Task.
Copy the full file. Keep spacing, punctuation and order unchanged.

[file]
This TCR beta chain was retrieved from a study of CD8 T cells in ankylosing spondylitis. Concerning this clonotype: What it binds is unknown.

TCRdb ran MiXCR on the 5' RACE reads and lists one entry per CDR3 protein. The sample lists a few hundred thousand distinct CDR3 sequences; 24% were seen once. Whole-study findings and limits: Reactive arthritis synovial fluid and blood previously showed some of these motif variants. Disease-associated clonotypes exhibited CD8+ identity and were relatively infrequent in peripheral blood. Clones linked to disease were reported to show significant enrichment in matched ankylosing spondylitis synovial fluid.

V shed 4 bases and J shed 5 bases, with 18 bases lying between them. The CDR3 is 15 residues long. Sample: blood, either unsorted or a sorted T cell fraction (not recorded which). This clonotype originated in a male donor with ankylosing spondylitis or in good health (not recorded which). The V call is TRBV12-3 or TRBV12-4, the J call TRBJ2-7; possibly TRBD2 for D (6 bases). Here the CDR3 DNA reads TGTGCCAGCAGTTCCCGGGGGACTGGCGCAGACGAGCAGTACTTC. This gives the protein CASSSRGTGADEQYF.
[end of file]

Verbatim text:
This TCR beta chain was retrieved from a study of CD8 T cells in ankylosing spondylitis. Concerning this clonotype: What it binds is unknown.

TCRdb ran MiXCR on the 5' RACE reads and lists one entry per CDR3 protein. The sample lists a few hundred thousand distinct CDR3 sequences; 24% were seen once. Whole-study findings and limits: Reactive arthritis synovial fluid and blood previously showed some of these motif variants. Disease-associated clonotypes exhibited CD8+ identity and were relatively infrequent in peripheral blood. Clones linked to disease were reported to show significant enrichment in matched ankylosing spondylitis synovial fluid.

V shed 4 bases and J shed 5 bases, with 18 bases lying between them. The CDR3 is 15 residues long. Sample: blood, either unsorted or a sorted T cell fraction (not recorded which). This clonotype originated in a male donor with ankylosing spondylitis or in good health (not recorded which). The V call is TRBV12-3 or TRBV12-4, the J call TRBJ2-7; possibly TRBD2 for D (6 bases). Here the CDR3 DNA reads TGTGCCAGCAGTTCCCGGGGGACTGGCGCAGACGAGCAGTACTTC. This gives the protein CASSSRGTGADEQYF.